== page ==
Conflict system

Conflicts will rise when a move could fail, no matter whether the character has to break a door, to haggle with a merchant or wants to floor an adversary. Even standard tasks can fail. Anyway, you should only demand this kind of rolls in exceptional cases so you won't unnecessarily interrupt the flow of the game.

Usually, you can treat tests with one roll or in details, this will be decided during the course of the conflict. Detailed tests occur most times during important trials, for example in a fight or in an important deal.

  1. Determine the target: The player determines the target of his action. The target might be for example to knock out an adversary.
  2. Profile: Chose the matching profile for this conflict; the value of the profile determines the number of dice to roll. Equipment and special objects could grant boni and mali that can be set off against the number of dice.
  3. Pirate dice: Pirate dice can be spent to increase the number of dice total. You will get two dice extra per pirate dice spent.
  4. Number of dice: For one roll, a maximum of ten dice (including all bonuses) can be used.
  5. Test: You roll, and the number of success will be compared. (Every die showing a 6+ is a hit). The party having more hits wins the conflict. Regarding the loser, the difference between the two outcomes (damage) will be subtracted from the toughness of the used profile.
  6. Tie: In a tie, the attacker achieves his goal. Following this, the conflict is held as lost for the attacker and the toughness of the profile will be lowered by one.
  7. Escalation: In the first round, the loser can decide whether he accepts the loss. By accepting it the conflict will be concluded. By not accepting the defeat, he can spend a pirate die to escalate the conflict and to reduce the just inflicted loss of toughness to one. Thus, the conflict will continue as long as the toughness of the used profile of one party will decrease to 0.

The pirate group is just in the middle of price negotiations for a mission. Needless to say, this negotiation is led by the group’s merchant (Rakzak). Their employer offered the whole group a reward of 8000 UC, which is insufficient for the pirate group; therefore, it comes to a conflict. The employer has got a merchant profile of 4 and spends 1 pirate die, he rolls (3 5 5 7 7 9) = 3 hits. Rakzak has got a merchant profile of 5 and rolls (2 2 4 3 10) = 1 hit, the toughness of his merchant profile will be lowered by 2 points. He decides to spend a pirate die to escalate the conflict; therefore, the toughness loss is reduced to 1. The merchant rolls (1 2 6 7) = 2 hits. Rakzak adds a pirate die and rolls (2 7 4 6 6 8 9) = 5 hits. The merchant’s toughness decreases by 3 points damage. Finishing the negotiations once and for all, Rakzak spends one pirate die and rolls (3 4 4 6 6 6 10) = 4 hits. The employer rolls (1 5 7 9) = 1 hit. So the toughness of his merchant profile decreases to 0, he has therefore lost the conflict. Rakzak was able to double the reward to 16000 UC.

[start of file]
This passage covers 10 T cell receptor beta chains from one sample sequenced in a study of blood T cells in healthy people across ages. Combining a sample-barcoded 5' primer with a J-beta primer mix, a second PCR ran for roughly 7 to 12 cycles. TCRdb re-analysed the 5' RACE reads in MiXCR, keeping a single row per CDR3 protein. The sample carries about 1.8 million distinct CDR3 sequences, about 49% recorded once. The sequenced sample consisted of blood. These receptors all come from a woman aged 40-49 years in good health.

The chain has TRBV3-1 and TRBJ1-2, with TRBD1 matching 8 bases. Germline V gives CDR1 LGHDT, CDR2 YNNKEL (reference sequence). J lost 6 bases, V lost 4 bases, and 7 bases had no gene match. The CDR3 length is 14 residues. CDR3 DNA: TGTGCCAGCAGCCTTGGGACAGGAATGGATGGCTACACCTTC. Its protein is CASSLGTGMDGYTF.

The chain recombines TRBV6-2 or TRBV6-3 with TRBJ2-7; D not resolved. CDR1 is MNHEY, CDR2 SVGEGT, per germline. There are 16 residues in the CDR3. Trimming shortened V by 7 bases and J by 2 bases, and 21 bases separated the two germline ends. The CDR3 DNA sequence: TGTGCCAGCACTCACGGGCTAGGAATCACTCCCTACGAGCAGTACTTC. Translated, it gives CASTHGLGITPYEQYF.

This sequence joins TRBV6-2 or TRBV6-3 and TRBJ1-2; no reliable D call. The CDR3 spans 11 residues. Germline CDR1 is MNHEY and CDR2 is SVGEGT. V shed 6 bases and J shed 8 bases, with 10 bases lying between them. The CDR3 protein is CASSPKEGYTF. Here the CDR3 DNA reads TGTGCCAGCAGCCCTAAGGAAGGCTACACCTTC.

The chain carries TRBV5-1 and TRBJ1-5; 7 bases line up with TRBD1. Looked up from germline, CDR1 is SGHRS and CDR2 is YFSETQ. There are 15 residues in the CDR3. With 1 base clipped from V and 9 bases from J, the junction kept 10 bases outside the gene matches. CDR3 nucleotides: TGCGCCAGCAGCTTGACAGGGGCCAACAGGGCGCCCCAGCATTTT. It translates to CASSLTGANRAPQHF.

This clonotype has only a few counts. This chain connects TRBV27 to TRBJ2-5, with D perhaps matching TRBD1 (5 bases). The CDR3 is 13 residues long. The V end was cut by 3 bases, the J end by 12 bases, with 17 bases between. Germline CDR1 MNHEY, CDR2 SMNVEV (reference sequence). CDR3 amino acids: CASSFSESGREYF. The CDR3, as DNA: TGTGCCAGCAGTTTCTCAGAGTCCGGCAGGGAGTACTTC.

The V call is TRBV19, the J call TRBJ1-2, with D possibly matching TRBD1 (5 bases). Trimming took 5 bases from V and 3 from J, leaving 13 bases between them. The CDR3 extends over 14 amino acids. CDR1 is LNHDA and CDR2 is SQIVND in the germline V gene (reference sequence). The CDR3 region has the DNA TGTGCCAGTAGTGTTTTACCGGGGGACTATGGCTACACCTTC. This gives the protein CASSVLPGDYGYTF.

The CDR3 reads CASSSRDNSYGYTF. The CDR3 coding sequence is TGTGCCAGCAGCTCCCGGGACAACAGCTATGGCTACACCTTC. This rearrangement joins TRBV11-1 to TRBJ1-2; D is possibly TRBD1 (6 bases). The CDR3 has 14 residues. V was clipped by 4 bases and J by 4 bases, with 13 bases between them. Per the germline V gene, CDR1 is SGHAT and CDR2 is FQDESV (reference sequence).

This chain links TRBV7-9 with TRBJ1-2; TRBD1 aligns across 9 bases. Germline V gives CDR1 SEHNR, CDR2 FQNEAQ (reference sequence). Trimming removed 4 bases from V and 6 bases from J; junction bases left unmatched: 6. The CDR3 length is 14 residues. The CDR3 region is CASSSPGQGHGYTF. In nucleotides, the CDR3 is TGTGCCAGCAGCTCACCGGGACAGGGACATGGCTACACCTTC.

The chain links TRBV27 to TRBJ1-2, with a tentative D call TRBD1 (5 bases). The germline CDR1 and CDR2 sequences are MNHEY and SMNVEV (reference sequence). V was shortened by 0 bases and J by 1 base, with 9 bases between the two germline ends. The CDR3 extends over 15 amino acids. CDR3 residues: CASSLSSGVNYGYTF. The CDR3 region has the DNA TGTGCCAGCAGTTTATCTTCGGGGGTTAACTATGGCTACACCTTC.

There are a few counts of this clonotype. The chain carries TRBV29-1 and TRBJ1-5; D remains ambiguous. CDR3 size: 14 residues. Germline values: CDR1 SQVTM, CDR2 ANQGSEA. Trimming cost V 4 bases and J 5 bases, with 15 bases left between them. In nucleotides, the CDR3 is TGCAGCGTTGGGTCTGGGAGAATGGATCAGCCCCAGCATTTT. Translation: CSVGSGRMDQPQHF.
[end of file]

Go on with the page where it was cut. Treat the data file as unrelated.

If there is no opposite party, the game master determines a minimum number of hits that has to be reached by the character. There, it is also possible to deal with the conflict in detail.

DifficultyHits needed
Simple1
Average2
Difficult3
Very diffcult5
Unattainable7

Consequences of a lost conflict

When the toughness has decreased to 0 points in a conflict, the character can only act with this profile again if its toughness recovers at least one point. The toughness cannot decrease below zero points.

Regeneration

The toughness of a profile recovers automatically two points during a break after a scene and after that, two points every day. It is also possible to spend a pirate die at any time to regenerate two points toughness immediately.